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Opening night is Nov. 8 at 7 p.m.

by: TIDINGS PHOTO: VERN UYETAKE - Center left, Keeley Anderson as Kate/Lilli and center right, Dane Shroy as Petruchio/Fred, perform in the WLHS production of 'Kiss Me Kate.'A quaint series of old brick buildings and wooden doors grace the stage at West Linn High School. On stage left is a coy combination of star-crossed lovers and unruly exes. On stage right is a comical pair of gangsters.

The scene and cast of 27 students are from West Linn High School’s “Kiss Me Kate.” The play opens Nov. 8 and is the first of five productions throughout the school year.

The Tony award-winning play first opened in 1951 and features music and lyrics by Cole Porter. The story was turned into the 1953 film starring Kathryn Grayson and Howard Keel.

The play tells the story of a musical theater troupe performing William Shakespeare’s “The Taming of the Shrew,” and the conflict on and off stage between actors Fred Graham — the show’s director, producer and star — and his leading lady and ex-wife, Lilli Vanessi. The couple’s emotional war threatens the production’s success and the only thing keeping the show together is threats from a pair of gangsters who have come to collect a gambling debt. Slapstick madness and classical song and dance numbers ensue.

“I wanted to do a bigger, more classic musical this year to give the students more opportunity and present a different type of show for the community,” said Theater Arts Director Jessica Middleton-Murray, noting that the play is part of the 2012-13 season theme: Classics reinvented and reinvigorated.

“There is a lot of value to these older musicals and it’s really fun to watch the younger generation of students connecting and rediscovering the music,” she said.

The play is directed by Middleton-Murray. Barbara Fontana is the vocal director, Kevin Egan is the music director and conductor, Nancy Monson is the accompanist, Annie Kaiser is the costume designer and Jon Ares is the set and lighting designer.

Many actors are presented with the challenging task of performing two characters — a character within the play, and a character within the play, within the play. Murray said older generations will be familiar with the classic film and beloved Cole Porter music. She added that audience of all ages will appreciate the jazz choreography and window into the backstage world — the off-stage drama and silliness — of theater.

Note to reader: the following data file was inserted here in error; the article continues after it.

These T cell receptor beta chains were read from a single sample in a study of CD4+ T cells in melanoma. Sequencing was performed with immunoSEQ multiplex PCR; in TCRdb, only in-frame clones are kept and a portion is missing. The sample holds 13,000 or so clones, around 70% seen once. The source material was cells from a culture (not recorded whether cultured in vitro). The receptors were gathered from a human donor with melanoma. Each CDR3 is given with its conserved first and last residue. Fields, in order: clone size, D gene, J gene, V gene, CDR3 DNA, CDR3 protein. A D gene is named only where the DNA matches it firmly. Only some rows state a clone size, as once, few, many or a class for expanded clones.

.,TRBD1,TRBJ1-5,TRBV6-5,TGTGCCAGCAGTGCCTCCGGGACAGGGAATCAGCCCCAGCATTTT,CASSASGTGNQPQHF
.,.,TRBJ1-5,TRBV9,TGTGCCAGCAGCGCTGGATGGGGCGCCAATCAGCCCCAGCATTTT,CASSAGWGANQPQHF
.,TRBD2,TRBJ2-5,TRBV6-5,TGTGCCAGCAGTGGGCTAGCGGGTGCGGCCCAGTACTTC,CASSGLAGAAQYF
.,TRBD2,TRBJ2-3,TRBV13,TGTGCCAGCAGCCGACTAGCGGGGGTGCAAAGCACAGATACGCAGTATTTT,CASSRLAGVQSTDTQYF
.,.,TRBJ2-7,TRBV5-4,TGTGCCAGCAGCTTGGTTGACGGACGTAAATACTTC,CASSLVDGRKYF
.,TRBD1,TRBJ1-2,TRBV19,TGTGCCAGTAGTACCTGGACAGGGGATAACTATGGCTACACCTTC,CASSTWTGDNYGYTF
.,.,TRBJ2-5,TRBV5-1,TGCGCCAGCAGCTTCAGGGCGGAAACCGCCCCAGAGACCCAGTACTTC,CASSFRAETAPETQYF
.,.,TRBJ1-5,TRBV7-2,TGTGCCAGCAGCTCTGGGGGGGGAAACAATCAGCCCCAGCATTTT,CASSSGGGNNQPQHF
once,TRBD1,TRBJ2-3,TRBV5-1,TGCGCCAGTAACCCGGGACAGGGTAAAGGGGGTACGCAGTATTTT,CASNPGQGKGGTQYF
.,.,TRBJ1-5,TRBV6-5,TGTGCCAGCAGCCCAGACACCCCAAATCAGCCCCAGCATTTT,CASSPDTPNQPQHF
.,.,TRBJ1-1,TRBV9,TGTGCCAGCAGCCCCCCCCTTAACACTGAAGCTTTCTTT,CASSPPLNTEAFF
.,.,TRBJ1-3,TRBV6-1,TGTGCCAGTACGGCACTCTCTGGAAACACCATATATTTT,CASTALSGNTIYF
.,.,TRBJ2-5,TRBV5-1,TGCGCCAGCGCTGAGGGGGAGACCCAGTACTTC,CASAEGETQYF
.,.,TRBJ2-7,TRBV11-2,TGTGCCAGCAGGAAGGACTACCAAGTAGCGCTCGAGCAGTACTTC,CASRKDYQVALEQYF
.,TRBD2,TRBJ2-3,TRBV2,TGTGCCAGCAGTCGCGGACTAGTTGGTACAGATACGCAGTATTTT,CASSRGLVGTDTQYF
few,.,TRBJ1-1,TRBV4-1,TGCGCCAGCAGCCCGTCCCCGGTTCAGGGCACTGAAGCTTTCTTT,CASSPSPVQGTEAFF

“It’s a great show. We have some very talented dancers, singers and actors,” she said. “Our two senior boys playing gangsters and performing ‘Brush Up Your Shakespeare’ are going to bring the house down.”

by: TIDINGS PHOTO: VERN UYETAKE - Annie Roethe performs jazz choreography in the production of 'Kiss Me Kate.' Senior Jennie Warmack plays Lois Lane and Bianca. In years past, Warmack has played the lead role in “Urinetown” and “The Sound of Music.” Warmack describes Lois as a budding star who grew up in the country and uses her womanly advances to land a role in the show.

“She’s a bit promiscuous,” Warmack said. “She’s just a bunch of fun. She’s great to flirt with the audience.”

Warmack said the combination of singing and dancing is vigorous and requires diaphragm control, but mostly, finding the subtext to her character has been most challenging.

“It’s easy to play her really shallow,” she said. “But I’m interested in finding the depth to her.”

Senior Preston Stutznegger plays Man 1, a gangster threatening character Fred Graham for $10,000. Stutznegger has been in productions such as “The Sound of Music” and “Thoroughly Modern Millie.” He said at times it’s difficult to perform in an accent with rattling dialogue.

“This is my first time playing such a threatening character. It’s very fun,” he said. “It’s different because I’m usually playing a character I can relate to. I have nothing in common with him other than being funny.”

The production also features the leading roles of junior Keeley Anderson as Lilli Vanessi/Kate, freshman Evan Shely as Bill Calhoun/Lucentio and senior Chase Staskiewcz as Man 2.

The production also features a larger-than-normal cast of freshmen. The class is just so exciting, Middleton-Murray said.

“This play is such an incredible investment into our program. So many young actors are getting an incredible dose of experience. ... We hold these kids to a really high standard and I think they rise to it.”

Freshman Dane Shroy plays the lead role of Fred Graham. Shroy played the Pirate King in the middle school production of “Pirates of Penzance” last year. Shroy said his character is arrogant and wants everything to be perfect — but it rarely happens. He said the experience in his first high school production has been “eye opening.”

“This is just my second role ever,” he said. “Getting this role was so much of a shock. I didn’t know how to react at first.”

Murray said Shroy and the rest of the young cast of “Kiss Me Kate” have been “thrown into the deep end” but they’re still swimming.

“It just goes to show if you really give a kid an opportunity, they can still surprise you,” she said. “In three years these kids are going to be incredible.”

Watch “Kiss Me Kate” Nov. 8-10 and Nov 15-17 at 7 p.m. in the West Linn High School auditorium. Tickets are $8 for students, $10 for adults and can be purchased online at wlhstheatre.org or at the PAC box office.

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